Managing a multigenerational workforce presents organizations with a variety of challenges. These challenges include the brain drain that occurs as experienced baby boomer employees retire and less-experienced generations take their place as well as situations in which multiple generations interact and coordinate work together.
Before addressing how organizations should handle these generational issues, the more important questions are: Are millennials really different from other generations? If so, how exactly are they different
To answer these questions, Denison Consulting reviewed the existing research on this topic and conducted a study. From the research, it was apparent that while there are common beliefs about millennials (e.g., they are lazy, they have an attitude of entitlement), some of them are largely based on myths.
Mixed Evidence on Generational Differences
The review of existing research revealed some evidence on generational differences. First, there is some convincing evidence that personalities have shifted a bit both in general and in relation to work. Younger generations tend to be more extroverted and conscientious; they regard themselves in an increasingly positive manner. Researchers predict that this means the millennials would be interested in careers that are expressive of extroversion and social influence.
Also, millennials put more emphasis on and express a greater need for work-life balance. Although they spend just as much and often more time working compared to older generations, they are different from older generations who were and are more accepting of work interfering with their family or personal life, and vice versa.
Millennials have more technology-related expertise. Especially with the use of social media, they are used to having access to information and people, and believe they can easily find something or someone. They are connected with others more than before.
Although these research findings seem to point to clear generational differences, other studies revealed little or no differences. For instance, a recent meta-analysis suggests that millennials are just as satisfied, committed and engaged as other generations. While many expect to see generational differences in terms of commitment, satisfaction, turnover, etc., the research findings are still mixed — meaning it is difficult to make clear conclusions on this one.
Generational Differences in Employee Engagement
Denison Consulting conducted a study with 34,592 employees from 204 divisions of three large organizations. They collected data through a survey on the organizational culture of employees’ division/function and individual engagement at work. As expected, baby boomers reported the highest level of engagement, followed by Gen X and then millennials. This difference was statistically significant. However, in work divisions characterized by a more effective, high-performing culture (i.e., a low level of involvement, consistency, adaptability and mission), generational differences were smaller.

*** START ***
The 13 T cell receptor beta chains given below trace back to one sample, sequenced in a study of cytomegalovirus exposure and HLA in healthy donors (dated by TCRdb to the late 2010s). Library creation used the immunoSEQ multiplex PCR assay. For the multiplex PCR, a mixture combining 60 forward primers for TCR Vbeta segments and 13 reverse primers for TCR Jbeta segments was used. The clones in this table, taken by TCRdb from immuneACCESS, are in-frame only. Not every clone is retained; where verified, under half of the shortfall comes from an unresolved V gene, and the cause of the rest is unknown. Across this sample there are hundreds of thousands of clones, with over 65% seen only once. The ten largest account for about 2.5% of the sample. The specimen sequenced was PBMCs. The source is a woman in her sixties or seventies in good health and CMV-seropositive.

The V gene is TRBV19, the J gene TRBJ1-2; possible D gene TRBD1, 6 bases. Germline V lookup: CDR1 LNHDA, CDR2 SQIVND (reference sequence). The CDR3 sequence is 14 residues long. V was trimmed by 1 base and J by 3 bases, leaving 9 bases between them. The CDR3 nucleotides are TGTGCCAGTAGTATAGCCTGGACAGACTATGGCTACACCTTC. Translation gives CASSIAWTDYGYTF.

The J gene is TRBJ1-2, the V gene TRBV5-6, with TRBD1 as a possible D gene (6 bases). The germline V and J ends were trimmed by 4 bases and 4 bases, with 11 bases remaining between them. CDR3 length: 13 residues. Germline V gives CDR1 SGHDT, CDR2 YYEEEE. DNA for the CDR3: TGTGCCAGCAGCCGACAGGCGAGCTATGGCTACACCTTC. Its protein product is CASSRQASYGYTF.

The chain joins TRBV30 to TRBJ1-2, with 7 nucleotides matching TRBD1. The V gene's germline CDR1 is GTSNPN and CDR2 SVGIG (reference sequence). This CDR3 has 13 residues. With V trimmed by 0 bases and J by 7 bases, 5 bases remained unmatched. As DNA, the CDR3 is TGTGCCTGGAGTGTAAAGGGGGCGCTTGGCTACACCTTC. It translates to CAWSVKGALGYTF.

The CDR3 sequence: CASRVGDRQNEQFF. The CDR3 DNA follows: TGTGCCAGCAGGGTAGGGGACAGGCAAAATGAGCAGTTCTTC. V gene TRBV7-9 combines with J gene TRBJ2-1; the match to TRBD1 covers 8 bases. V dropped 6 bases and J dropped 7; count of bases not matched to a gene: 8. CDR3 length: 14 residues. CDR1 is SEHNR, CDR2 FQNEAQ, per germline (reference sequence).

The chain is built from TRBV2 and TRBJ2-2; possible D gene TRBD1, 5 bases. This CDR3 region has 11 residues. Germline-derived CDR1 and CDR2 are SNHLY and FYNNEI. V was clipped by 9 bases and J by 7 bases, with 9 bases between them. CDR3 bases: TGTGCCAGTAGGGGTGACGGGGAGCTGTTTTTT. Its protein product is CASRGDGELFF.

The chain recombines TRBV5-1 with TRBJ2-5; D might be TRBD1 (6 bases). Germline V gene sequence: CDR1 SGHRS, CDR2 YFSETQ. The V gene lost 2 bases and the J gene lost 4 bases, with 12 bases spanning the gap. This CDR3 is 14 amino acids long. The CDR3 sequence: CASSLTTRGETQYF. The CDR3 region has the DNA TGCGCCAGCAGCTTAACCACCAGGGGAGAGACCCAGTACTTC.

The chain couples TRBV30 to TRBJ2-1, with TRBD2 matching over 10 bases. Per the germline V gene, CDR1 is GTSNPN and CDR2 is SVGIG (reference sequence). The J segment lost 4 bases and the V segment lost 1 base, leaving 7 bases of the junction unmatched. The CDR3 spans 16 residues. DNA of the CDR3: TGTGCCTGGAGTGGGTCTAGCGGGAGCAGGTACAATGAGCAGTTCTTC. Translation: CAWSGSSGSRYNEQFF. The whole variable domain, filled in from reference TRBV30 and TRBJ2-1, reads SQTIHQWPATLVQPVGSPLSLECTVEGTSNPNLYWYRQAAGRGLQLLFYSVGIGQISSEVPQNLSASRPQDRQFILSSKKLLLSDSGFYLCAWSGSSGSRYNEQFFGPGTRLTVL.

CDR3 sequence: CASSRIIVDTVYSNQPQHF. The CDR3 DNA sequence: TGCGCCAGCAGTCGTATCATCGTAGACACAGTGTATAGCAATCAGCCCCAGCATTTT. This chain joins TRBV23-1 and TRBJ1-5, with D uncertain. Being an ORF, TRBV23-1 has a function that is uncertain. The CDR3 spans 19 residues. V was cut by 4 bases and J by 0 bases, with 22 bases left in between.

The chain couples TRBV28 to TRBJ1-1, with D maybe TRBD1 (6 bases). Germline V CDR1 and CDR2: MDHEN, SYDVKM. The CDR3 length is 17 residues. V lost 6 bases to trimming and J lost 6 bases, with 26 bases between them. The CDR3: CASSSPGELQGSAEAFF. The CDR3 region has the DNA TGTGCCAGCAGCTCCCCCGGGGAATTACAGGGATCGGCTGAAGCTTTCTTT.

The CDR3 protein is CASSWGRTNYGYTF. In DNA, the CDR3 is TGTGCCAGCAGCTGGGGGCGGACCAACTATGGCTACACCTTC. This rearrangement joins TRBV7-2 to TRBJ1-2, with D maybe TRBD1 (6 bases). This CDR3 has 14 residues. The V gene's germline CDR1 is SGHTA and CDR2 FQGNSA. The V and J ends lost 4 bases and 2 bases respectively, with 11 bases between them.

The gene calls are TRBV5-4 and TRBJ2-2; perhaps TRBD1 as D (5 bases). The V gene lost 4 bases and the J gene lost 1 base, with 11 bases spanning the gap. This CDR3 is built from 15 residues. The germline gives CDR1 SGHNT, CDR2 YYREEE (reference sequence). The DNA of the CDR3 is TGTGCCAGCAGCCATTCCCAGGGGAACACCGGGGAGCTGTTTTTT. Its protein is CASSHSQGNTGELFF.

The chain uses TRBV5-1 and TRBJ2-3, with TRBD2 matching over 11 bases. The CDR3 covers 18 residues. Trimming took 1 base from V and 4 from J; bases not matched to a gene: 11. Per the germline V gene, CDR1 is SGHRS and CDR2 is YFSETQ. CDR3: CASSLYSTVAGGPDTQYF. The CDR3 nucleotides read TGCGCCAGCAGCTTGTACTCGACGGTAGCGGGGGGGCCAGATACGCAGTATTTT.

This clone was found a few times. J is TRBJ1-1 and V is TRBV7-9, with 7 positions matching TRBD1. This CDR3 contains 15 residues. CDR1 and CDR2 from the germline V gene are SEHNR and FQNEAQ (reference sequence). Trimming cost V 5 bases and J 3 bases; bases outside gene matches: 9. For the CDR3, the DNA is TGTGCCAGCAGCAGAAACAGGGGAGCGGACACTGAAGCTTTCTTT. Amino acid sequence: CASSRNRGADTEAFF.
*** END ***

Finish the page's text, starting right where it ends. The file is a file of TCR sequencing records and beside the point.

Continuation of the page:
Employee engagement may indeed be different among generational cohorts, but it is important to understand it in the context of organizational culture. Also, organizations that build and manage effective culture are likely to have a highly engaged workforce. This study provides insight on managing employee engagement, especially among millennials. Although employees’ generation or age cannot be changed, their organizational and work group culture can be managed and reshaped. Organizations may improve engagement by creating a more positive, stronger organizational culture.
What millennials want is an organization that can help them develop as professionals, advance their career and make an impact. They want an organization that can also support telework and work-life balance. They are attracted to an organization that is known for being a good place to work and high performing in the market. Organizations that can build a culture of high performance and use that culture to build a brand as an employer and drive performance will be more likely to attract and retain the capable millennials.
“Can you tell me about your culture?” is now a frequently asked interview question by interviewees. What does your culture look like? How does your organization describe and show off your culture to the newest generation entering the workforce? How does your organization’s culture help or hinder managing the different generations? Now is the time to be more thoughtful about responding to these questions, and be intentional about driving an organizational culture to manage the multigenerational workforce successfully.
Ia Ko is a research consultant for Denison Consulting. She can be reached at firstname.lastname@example.org.